State data: Newport-Mesa's API scores improve

School test scores improved for the second year in a row in the Newport-Mesa Unified School District, according to state data released Thursday.

The districtwide average on the Academic Performance Index (API) improved 11 points to 838 out of 1,000.

"I think for the district to [increase 11 points] is very, very good," said Board President Dave Brooks. "I'm very proud of all the work our teachers, administrators, staff and students — especially the students — have done."

Two high schools, Corona del Mar and Early College, broke 900 for the first time, according to the data, which is released by California's Department of Education.

The scores are based on the results of the Standardized Testing and Reporting (STAR) program and the California High School Exit Examination.

API scores, which range from 200 to 1,000, measure academic performance levels and growth for individual schools and for districts. The state has set 800 as every school's target.

"Our overall test results are excellent news," Supt. Fred Navarro said in a prepared statement. "Our teachers and administrators have worked diligently in identifying academic areas for improvement as well as targeting individual skills for specific students. Their hard work can be seen in the growth demonstrated in the 2012 scores."

Anderson Elementary School scored 961 — the highest in the district for the second year — growing by 11 points.

Newport Coast Elementary, Davis Magnet, Lincoln Elementary, Newport Heights Elementary and Mariners Elementary schools also scored above 900. Davis, with a score of 951, had the largest growth in the district.

Rea Elementary in Costa Mesa received the lowest score, 700, but still grew by 16 points.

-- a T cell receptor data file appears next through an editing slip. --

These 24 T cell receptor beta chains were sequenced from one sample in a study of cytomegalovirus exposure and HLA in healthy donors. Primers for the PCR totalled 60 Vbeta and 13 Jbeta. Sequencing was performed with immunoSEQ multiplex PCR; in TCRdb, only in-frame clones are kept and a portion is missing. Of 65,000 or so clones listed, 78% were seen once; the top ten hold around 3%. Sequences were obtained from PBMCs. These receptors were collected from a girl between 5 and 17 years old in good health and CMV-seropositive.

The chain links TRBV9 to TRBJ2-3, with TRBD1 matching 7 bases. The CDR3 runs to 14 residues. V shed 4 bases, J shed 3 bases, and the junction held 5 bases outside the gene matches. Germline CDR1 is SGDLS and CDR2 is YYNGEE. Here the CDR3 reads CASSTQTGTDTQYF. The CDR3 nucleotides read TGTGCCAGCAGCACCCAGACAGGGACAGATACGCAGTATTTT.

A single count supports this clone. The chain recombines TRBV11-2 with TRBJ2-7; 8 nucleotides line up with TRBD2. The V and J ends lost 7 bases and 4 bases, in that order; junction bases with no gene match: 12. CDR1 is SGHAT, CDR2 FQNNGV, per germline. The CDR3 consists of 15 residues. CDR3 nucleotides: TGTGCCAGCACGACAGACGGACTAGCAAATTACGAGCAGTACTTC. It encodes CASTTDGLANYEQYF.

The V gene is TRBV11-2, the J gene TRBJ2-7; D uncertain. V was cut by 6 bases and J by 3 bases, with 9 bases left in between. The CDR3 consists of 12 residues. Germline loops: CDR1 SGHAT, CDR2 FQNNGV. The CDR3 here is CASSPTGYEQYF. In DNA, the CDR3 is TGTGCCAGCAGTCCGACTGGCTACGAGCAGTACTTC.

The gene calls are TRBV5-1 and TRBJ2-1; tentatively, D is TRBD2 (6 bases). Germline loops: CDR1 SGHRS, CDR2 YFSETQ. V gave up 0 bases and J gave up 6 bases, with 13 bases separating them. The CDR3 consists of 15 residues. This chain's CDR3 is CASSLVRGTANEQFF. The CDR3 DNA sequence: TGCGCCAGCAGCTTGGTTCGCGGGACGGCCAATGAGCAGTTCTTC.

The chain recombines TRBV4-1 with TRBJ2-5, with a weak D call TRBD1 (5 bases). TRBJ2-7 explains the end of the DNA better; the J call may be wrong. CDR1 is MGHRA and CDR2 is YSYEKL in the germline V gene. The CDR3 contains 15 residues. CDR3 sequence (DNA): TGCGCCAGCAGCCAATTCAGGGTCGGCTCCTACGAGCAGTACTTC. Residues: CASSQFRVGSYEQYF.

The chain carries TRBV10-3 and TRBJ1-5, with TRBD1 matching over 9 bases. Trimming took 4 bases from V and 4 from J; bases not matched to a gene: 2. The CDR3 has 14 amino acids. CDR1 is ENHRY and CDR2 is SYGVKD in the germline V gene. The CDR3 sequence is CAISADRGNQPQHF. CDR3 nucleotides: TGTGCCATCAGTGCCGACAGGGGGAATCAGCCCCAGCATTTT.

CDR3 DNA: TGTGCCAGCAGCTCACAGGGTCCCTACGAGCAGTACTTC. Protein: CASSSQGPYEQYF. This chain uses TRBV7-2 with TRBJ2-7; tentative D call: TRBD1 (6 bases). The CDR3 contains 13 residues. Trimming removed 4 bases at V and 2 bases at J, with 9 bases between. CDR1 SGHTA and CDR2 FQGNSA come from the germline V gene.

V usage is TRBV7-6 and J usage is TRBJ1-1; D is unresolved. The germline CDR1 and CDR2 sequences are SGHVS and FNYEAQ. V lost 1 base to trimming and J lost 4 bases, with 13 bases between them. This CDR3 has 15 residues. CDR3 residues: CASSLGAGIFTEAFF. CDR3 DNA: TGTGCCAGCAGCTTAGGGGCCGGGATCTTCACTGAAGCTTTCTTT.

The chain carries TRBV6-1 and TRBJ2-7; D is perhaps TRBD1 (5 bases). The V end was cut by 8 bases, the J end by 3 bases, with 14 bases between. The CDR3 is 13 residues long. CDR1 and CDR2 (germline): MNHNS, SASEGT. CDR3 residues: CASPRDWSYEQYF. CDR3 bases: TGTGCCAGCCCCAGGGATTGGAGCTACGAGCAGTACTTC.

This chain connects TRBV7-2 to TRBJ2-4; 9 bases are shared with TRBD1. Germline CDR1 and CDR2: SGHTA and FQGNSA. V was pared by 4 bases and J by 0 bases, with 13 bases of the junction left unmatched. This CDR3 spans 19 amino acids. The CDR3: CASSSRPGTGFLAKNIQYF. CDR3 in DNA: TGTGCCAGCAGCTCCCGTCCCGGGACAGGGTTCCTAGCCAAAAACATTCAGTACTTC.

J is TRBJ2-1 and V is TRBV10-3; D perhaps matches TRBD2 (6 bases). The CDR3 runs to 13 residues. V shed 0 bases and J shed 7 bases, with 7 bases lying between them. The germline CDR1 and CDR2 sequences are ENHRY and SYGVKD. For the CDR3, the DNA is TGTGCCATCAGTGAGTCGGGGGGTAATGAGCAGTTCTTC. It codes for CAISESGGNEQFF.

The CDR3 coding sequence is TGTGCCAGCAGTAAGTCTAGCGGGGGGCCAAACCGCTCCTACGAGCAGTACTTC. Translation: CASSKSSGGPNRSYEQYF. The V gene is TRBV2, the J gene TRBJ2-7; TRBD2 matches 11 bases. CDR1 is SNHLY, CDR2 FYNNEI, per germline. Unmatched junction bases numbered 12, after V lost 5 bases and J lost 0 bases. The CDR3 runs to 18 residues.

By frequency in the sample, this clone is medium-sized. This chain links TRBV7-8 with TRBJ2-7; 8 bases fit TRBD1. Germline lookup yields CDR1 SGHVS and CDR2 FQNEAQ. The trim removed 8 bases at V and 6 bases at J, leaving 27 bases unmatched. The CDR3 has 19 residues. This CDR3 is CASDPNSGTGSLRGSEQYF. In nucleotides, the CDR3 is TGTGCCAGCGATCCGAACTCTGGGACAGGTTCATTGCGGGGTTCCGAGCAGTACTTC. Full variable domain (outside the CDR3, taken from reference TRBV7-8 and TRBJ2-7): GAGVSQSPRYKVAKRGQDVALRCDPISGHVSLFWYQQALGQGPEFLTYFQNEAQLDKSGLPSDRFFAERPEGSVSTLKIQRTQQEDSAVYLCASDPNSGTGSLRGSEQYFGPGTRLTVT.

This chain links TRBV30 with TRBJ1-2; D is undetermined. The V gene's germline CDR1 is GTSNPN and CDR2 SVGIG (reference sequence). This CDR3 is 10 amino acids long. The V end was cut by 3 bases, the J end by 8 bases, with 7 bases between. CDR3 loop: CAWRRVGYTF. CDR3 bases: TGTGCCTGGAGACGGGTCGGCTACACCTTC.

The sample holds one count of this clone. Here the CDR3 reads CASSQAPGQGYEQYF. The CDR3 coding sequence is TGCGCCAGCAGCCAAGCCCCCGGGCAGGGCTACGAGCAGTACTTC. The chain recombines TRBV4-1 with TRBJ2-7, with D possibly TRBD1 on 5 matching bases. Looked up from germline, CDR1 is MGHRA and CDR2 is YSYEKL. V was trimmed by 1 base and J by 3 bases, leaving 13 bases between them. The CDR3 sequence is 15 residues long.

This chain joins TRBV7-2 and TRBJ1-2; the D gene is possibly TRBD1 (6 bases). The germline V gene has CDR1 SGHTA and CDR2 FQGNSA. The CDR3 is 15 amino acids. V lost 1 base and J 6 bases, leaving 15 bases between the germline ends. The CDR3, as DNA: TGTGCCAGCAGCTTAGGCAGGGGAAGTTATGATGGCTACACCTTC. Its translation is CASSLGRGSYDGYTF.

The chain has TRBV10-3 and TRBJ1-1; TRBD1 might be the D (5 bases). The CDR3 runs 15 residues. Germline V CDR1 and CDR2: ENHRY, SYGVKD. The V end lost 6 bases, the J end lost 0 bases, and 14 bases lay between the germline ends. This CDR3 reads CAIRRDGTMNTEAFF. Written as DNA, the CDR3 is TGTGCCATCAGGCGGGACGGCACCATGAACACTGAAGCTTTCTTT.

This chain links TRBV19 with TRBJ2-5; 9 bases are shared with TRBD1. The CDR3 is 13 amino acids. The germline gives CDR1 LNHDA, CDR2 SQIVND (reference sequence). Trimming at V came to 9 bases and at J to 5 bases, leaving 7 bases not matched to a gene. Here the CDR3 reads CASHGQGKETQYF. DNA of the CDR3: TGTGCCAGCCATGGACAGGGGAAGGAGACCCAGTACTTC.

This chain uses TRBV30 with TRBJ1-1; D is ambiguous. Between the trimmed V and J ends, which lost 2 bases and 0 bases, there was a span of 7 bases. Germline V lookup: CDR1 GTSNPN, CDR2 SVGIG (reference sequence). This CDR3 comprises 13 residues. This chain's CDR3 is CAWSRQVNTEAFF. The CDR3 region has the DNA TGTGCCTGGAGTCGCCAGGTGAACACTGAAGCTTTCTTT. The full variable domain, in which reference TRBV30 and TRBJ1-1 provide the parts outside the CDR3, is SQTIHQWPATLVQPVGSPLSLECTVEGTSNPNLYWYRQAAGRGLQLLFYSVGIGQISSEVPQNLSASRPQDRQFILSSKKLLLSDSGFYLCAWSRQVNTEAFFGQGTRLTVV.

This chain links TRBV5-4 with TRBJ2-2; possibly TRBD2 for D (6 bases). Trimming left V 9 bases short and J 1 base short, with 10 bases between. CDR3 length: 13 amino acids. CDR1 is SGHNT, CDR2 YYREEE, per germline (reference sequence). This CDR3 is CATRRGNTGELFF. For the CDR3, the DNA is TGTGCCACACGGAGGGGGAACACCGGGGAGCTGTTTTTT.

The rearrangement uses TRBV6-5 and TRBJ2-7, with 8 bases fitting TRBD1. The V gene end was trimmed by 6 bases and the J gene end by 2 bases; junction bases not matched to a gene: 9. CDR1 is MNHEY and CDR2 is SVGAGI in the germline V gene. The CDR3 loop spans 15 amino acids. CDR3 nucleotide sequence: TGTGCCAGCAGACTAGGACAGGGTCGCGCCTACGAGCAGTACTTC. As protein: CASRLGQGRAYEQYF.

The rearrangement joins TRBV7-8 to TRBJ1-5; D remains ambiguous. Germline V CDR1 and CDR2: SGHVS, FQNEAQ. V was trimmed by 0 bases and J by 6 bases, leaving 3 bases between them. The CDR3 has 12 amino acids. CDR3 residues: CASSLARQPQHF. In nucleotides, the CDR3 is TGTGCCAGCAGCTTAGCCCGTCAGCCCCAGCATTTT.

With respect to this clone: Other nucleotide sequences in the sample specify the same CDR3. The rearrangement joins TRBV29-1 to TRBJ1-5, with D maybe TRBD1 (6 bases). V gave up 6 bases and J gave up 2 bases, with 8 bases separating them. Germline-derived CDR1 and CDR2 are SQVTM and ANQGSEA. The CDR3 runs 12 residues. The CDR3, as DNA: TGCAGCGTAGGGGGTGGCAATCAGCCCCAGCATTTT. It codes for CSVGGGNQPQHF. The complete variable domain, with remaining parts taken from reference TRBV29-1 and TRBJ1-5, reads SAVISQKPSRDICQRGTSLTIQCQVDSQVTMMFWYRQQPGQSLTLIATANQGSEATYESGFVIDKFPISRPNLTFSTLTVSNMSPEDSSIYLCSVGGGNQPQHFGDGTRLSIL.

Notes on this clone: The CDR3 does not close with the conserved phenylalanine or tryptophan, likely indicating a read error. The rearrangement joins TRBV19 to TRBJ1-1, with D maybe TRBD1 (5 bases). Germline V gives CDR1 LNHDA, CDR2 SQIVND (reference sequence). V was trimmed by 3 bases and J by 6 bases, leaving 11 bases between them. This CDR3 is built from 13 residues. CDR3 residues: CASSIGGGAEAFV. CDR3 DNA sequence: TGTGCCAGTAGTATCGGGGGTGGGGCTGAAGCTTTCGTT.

Adams, College Park, Whittier and Wilson elementary schools, TeWinkle Middle School, and Costa Mesa and Estancia high schools were some of the lowest performers.

All the schools, with the exception of Estancia, improved. TeWinkle, Wilson, Whittier, College Park and Adams had significant growth of at least 20 points.

In Newport-Mesa, 66% of schools met their target growth. Five schools grew but didn't meet their growth target, and five other schools either stayed the same or declined.

Of the five schools with the highest growth, three of them were Program Improvement schools, meaning they missed annual progress benchmarks required by the federal No Child Left Behind Act for two consecutive years.

Adams, Pomona and Wilson elementary schools are on their way to exiting Program Improvement status after meeting the state's "safe harbor" designation for math and English language arts, according to the district. If the schools meet the designation again next year, they will not longer be in Program Improvement.

Killybrooke, Rea and Costa Mesa High School reached the "safe harbor" designation for math.

The district is expecting to see scores improve again next year, in part, because of a summer camp for Program Improvement schools, Brooks said.

The camp gives students who had fallen below their grade level intensive reading help.

"Next year, we're going to see higher scores," Brooks said.

britney.barnes@latimes.com

Twitter: @britneyjbarnes

By The Numbers

Elementary Schools

Andersen: 961

Davis: 951

Newport Coast: 950

Lincoln: 938

Harbor View: 936

Mariners: 935

Newport Heights: 905

Eastbluff: 892

Kaiser: 886

Newport: 874

Killybrooke: 860

Victoria: 860

California: 839

Woodland: 833

Sonora: 830

Paularino: 803

Adams: 787

College Park: 763

Wilson: 752

Pomona: 743

Whittier: 737

Rea: 700

Middle Schools

Ensign: 844

Tewinkle: 795

High Schools

Early College: 915

Corona del Mar: 902

Newport Harbor: 838

Costa Mesa: 771

Estancia: 731

Alternative High Schools

Monte Vista: 638

Back Bay: 571

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